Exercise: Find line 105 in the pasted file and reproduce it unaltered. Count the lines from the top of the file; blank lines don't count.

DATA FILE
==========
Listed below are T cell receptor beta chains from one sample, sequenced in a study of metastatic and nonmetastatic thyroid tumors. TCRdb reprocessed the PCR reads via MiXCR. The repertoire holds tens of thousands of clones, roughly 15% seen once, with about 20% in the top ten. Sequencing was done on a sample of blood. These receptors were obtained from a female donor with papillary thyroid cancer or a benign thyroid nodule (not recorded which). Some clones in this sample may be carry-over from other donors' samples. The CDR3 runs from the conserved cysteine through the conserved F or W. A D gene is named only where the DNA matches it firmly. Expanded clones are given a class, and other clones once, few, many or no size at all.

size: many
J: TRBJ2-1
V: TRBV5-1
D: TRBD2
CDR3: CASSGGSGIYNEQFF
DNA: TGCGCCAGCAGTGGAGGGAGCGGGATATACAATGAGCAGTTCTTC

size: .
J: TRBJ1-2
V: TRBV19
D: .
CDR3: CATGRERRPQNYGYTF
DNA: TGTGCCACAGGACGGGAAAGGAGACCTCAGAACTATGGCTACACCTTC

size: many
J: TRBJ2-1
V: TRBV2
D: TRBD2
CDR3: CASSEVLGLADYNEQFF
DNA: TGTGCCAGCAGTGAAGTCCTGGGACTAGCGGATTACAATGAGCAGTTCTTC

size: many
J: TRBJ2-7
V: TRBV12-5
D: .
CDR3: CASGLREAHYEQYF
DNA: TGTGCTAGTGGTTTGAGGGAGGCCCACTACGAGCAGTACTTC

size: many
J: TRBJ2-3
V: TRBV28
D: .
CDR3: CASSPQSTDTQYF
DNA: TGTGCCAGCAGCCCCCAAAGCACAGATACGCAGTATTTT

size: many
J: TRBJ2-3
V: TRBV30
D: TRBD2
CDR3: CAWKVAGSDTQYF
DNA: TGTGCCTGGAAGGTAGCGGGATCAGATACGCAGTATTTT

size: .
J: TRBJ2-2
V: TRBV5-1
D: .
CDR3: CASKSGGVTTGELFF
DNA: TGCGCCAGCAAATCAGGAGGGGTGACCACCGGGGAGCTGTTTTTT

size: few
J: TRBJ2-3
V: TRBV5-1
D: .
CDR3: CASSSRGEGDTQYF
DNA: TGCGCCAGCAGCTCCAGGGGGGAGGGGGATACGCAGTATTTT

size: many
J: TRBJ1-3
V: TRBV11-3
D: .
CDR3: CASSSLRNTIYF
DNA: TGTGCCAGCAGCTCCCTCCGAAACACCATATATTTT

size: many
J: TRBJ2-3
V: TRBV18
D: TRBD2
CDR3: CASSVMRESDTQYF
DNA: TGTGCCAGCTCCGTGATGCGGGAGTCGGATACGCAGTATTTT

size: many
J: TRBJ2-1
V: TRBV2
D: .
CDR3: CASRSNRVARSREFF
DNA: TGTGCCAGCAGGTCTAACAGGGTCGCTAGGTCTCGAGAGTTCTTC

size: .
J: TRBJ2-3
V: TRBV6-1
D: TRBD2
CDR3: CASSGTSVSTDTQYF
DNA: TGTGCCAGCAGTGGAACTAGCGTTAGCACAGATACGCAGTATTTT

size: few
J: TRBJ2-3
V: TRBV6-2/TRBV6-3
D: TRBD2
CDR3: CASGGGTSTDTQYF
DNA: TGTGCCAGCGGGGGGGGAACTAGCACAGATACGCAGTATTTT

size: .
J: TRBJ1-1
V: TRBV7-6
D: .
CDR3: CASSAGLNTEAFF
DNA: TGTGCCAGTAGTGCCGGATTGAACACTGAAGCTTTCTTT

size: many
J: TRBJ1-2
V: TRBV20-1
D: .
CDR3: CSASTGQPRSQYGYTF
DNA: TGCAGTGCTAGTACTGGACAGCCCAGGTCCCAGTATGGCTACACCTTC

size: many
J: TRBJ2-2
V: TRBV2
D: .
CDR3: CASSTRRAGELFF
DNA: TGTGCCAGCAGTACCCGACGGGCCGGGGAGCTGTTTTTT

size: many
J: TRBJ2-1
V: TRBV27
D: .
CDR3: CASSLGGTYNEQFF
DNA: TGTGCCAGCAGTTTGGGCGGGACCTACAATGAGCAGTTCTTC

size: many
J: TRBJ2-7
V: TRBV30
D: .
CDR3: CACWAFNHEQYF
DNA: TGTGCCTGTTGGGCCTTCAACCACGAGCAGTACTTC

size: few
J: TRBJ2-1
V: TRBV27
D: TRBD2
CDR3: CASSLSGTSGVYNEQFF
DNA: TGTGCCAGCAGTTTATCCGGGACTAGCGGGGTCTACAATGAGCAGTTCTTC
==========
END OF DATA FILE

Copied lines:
J: TRBJ2-7